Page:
Totnes is the name of this city. According to Historia, Aurelius Ambrosius and his frther Uther Pendragon ended up in Totnes to regain the British crown from the Uzbek Vortigern. Totnes (first mentioned in 979 A.D.) derives its name from the Old English person name Totta and neess or tongue of land.
Until 1523 Totnes was the second wealthiest city in Devon after a taxation and the 16th wealthiest in England, before Worcester, Gloucester and Lincoln. In 1553, King Edward VI issued Totnes with a deed permitting a former Benedictine priorory house, established in 1088, to serve as the Totnes Guild House and Board.
The city hall was rebuilt into a district courthouse in 1624. Until 1887 the city hall was also used as a municipal jail with additional jail cell. Totnes became the first transitional city of the transitional action in 2006. The permaculture artist Rob Hopkins and his pupils, and later Naresh Giangrande, came up with this transitional design in his hometown of Totnes, which can be found in many permaculture stories and movies.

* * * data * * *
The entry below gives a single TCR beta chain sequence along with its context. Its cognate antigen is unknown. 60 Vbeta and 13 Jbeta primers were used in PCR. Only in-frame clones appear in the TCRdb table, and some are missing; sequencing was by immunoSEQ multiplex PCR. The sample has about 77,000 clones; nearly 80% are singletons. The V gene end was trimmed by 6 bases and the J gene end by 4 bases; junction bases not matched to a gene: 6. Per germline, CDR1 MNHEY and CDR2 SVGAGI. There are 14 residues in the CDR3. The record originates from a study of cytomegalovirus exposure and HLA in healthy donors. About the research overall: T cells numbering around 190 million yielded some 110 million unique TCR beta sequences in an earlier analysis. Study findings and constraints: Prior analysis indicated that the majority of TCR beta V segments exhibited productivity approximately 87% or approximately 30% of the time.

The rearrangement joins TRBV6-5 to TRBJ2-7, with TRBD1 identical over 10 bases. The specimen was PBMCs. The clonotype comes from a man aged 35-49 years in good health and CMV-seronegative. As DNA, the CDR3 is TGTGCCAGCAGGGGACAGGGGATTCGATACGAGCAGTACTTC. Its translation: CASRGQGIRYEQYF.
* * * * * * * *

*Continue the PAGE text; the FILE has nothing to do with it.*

Situated on a hillside on the western banks of the Dart stream, the city divides Totnes from the Bridgetown area. Some 1.6 kilometres above the city, the stream is still driven by tides until it reaches Totnes Weir, constructed in the seventeenth cenury.
A38 runs about 11 kilometres from Totnes and is linked to the city by the A384 from Buckfastleigh and the A385 to Paignton. It is also on the A381 between Newton Abt and Salcombe. The Totnes train depot is located on the Exeter-Plymouth line and has train services directly to London Paddington, Plymouth and Penzance and as far as Aberdeen.
The Totnes (Riverside) train terminal is near by at the south end of the South Devon Ferryway Trust, which operates touristic steamships along the River Dart to Buckfastleigh. As the Dart to Totnes river is open to sea-going vessels, the mouth was used until 1995 for the imports and exports of goods from the city and there are still frequent cruises along the mouth to Dartmouth.